Other Considerations

  • A creditor has much more leverage over you when its debt is legally secured against something you own that you want to keep. So make sure that a debt you believe is secured actually is. Creditors occasionally mess up on the procedures to create a secured debt, which can be complicated. Your lawyer can determine whether your creditor took the necessary steps to create an enforceable “perfected security interest” on your asset.
  • Besides your creditor, you also need to consider the interests of the bankruptcy trustee if you have equity in the collateral. Usually that equity is protected by “exemptions.” Your lawyer will determine if anything you own is covered by the available exemptions. If not both Chapter 7 and 13 have ways of protecting a non-exempt asset.

 

Rescinding a Reaffirmation Agreement

December 29th, 2017 at 8:00 am

Unlike most legal contracts, you can change your mind and undo a reaffirmation agreement during a short period of time after signing it.  

 

Reaffirmation Agreements

Our last four blog posts have been about reaffirmation agreements in a “straight bankruptcy” Chapter 7 case. In particular the first of these introduced these special agreements and the second one discussed their risks. (The ones dated December 20 and 22.) You might want to look at those before reading further here.

In one sentence: if you want to keep for yourself the collateral on a debt (such as a vehicle), usually you have to agree to continue owing that debt, which you do by signing a reaffirmation agreement. That agreement excludes that one debt from the discharge (the legal write-off) of your debts provided through your bankruptcy case.

Your bankruptcy lawyer should fully advise you of your options and rights before you sign a reaffirmation agreement. One of the rights you should learn about is your time-limited right to rescind the agreement. This is the subject of today’s blog post.

Your Right to Rescind

Your ability to rescind a reaffirmation is laid out clearly in the bankruptcy court’s sample reaffirmation agreement form. It states (see top of page 5):

You may rescind (cancel) your reaffirmation agreement at any time before the bankruptcy court enters a discharge order, or before the expiration of the 60-day period that begins on the date your reaffirmation agreement is filed with the court, whichever occurs later. To rescind (cancel) your reaffirmation agreement, you must notify the creditor that your reaffirmation agreement is rescinded (or canceled).

Timing of Rescission

Notice the two-pronged deadline—either before the court’s discharge order or within 60 days of the reaffirmation agreement’s court filing. The discharge order is usually entered about 60 days after your “meeting of creditors.” That in turns usually comes about a month after the filing of your Chapter 7 case. More often than not a reaffirmation agreement is filed after the “meeting of creditors.” So, usually the rescission deadline is 60 days after the reaffirmation agreement gets filed at the bankruptcy court.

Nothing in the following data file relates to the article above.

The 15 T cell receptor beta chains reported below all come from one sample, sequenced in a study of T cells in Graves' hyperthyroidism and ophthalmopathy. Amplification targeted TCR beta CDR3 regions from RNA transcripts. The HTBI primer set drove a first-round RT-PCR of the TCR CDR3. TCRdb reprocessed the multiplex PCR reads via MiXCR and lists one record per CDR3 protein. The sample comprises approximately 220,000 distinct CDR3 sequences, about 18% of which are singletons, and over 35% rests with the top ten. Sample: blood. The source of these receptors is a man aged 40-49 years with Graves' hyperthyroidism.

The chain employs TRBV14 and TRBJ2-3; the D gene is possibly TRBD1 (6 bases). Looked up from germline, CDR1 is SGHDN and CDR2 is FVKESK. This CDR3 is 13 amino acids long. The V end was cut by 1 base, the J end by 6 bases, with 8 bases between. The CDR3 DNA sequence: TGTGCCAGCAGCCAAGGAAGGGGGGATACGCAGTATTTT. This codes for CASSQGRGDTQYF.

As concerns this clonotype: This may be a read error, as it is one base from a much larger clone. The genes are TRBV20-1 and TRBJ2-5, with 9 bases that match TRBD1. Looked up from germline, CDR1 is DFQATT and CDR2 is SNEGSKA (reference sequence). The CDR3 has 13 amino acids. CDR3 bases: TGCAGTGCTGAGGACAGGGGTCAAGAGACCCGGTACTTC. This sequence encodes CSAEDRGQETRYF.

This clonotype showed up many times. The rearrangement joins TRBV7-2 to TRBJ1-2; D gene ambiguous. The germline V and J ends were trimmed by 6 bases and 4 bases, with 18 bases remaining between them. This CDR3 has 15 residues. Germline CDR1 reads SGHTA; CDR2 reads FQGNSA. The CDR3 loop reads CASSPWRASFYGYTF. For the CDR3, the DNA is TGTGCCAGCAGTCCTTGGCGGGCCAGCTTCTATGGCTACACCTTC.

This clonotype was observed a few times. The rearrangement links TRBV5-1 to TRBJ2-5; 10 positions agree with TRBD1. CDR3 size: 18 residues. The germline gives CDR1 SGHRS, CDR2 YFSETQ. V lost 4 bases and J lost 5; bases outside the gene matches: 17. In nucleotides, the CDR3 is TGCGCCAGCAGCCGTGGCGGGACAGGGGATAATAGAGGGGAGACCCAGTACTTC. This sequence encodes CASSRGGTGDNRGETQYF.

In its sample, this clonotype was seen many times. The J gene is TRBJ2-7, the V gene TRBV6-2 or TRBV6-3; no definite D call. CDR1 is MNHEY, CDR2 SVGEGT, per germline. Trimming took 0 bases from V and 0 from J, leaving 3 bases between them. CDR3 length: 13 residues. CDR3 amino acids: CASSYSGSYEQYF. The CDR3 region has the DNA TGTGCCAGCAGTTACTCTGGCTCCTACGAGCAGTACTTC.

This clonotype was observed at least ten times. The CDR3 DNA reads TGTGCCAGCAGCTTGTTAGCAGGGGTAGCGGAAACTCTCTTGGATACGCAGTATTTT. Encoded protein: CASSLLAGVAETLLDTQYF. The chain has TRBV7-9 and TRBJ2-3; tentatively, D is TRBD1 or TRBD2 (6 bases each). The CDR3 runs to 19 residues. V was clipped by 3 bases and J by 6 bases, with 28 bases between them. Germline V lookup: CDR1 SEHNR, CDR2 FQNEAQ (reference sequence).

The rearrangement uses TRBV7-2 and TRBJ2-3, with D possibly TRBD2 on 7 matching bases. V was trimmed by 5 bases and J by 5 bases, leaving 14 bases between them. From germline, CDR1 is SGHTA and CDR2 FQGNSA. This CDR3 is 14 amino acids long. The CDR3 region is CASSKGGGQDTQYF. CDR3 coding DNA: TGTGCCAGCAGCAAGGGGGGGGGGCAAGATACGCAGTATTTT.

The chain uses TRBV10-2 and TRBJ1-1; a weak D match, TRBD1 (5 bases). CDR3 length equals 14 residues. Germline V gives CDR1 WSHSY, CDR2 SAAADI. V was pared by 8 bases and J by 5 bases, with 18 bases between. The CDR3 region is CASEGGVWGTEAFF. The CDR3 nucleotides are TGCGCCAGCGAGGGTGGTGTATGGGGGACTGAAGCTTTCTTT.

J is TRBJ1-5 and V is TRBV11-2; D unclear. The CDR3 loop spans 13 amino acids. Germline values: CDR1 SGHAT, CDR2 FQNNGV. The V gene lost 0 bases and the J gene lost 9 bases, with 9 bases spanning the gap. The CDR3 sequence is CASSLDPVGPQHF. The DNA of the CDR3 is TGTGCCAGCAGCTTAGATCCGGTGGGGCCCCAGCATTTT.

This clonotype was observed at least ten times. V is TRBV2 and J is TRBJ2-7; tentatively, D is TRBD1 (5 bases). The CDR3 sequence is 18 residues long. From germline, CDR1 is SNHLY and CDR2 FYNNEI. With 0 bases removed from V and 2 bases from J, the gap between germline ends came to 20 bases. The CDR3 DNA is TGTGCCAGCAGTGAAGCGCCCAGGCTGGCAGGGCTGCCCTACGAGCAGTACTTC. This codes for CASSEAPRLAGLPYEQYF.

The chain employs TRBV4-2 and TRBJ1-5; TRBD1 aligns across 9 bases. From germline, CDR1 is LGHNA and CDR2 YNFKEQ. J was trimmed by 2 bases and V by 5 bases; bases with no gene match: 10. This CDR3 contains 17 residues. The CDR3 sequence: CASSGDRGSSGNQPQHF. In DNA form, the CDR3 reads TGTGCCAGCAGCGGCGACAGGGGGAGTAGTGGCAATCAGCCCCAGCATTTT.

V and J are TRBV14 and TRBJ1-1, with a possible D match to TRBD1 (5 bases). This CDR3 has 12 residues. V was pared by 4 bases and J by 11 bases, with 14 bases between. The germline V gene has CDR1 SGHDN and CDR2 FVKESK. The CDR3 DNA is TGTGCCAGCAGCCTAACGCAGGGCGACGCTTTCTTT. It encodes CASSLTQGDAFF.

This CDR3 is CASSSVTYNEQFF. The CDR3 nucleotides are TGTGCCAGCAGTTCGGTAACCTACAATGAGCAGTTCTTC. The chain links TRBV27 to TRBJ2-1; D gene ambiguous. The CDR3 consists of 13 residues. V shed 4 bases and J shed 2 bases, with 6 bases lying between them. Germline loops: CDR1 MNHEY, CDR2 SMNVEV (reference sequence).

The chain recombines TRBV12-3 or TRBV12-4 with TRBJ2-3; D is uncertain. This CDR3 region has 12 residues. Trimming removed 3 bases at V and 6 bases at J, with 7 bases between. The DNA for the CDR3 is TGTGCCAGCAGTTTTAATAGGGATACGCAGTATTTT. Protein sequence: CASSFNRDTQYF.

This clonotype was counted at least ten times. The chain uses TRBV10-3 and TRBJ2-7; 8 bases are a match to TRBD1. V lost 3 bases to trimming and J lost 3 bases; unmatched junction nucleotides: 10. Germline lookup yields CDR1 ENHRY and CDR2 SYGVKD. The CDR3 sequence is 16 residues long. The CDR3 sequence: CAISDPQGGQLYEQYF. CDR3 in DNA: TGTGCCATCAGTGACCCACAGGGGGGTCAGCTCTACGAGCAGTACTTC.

The problem is that usually you don’t know when your reaffirmation agreement is filed. Furthermore, once it’s filed most lawyers will understandable assume that you’re not going to change your mind about it. So you’ll be told about your right of rescission but then most of the time nobody figures out or tracks when that right expires.

(The exception might be when there is a specific reason that you are considering rescinding even at the time you sign the reaffirmation agreement. We’ll give an example towards the end of this blog post.)

Seriously consider specifically asking your lawyer to determine your rescission deadline, and then calendar it. Your circumstances could change even in that short time so you don’t want the deadline to pass unnoticed. It’s good for you to consider one last time whether you really want to stick with that debt.

Notice of Rescission

If you do change your mind and want to rescind the reaffirmation agreement, instruct your lawyer to give the appropriate notice to the creditor.

Make sure that lawyer’s representation has not ended. Some lawyers end their responsibilities to you at the discharge and closure of the case. That often happens before the rescission deadline. Don’t just assume that your lawyer is continuing to represent you and “will take care of it.” Get verification that he or she is accepting the responsibility and is giving the creditor notice of rescission.

If you are not represented by a lawyer, you must make absolutely sure that you notify the creditor adequately. Mail the notice by certified mail, return receipt requested, so that you get verification well before the deadline. Use the address in your creditor schedules, after verifying it is accurate. Under certain circumstances it may make sense to send notice to more than one address. For example, if the creditor has been represented by a lawyer definitely give notice to the lawyer as well.                                                                                            

Circumstances to Rescind

The vast majority of the time you will not rescind a reaffirmation agreement. You’ll have understood what you signed and its consequences. Your circumstances likely won’t change much during the short time between signing the agreement and your deadline to rescind. Your well-informed decision to reaffirm will stand the test of time.

However, you would consider rescinding if somehow you didn’t understand the consequences of reaffirming, or your circumstances changed.